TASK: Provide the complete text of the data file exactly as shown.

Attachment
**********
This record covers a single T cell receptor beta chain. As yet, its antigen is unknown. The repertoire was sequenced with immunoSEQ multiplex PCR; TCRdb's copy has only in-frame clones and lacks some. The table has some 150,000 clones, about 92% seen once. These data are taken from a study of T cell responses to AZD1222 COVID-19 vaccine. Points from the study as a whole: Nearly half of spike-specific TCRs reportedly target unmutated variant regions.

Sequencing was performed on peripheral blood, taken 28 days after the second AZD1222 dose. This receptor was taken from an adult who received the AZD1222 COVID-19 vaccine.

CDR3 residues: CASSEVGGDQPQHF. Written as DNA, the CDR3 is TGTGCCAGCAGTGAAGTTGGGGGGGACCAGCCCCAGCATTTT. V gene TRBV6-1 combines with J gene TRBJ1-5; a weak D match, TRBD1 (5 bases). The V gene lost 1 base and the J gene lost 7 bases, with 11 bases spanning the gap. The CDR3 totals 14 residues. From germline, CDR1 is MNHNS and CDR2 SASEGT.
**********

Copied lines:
This record covers a single T cell receptor beta chain. As yet, its antigen is unknown. The repertoire was sequenced with immunoSEQ multiplex PCR; TCRdb's copy has only in-frame clones and lacks some. The table has some 150,000 clones, about 92% seen once. These data are taken from a study of T cell responses to AZD1222 COVID-19 vaccine. Points from the study as a whole: Nearly half of spike-specific TCRs reportedly target unmutated variant regions.

Sequencing was performed on peripheral blood, taken 28 days after the second AZD1222 dose. This receptor was taken from an adult who received the AZD1222 COVID-19 vaccine.

CDR3 residues: CASSEVGGDQPQHF. Written as DNA, the CDR3 is TGTGCCAGCAGTGAAGTTGGGGGGGACCAGCCCCAGCATTTT. V gene TRBV6-1 combines with J gene TRBJ1-5; a weak D match, TRBD1 (5 bases). The V gene lost 1 base and the J gene lost 7 bases, with 11 bases spanning the gap. The CDR3 totals 14 residues. From germline, CDR1 is MNHNS and CDR2 SASEGT.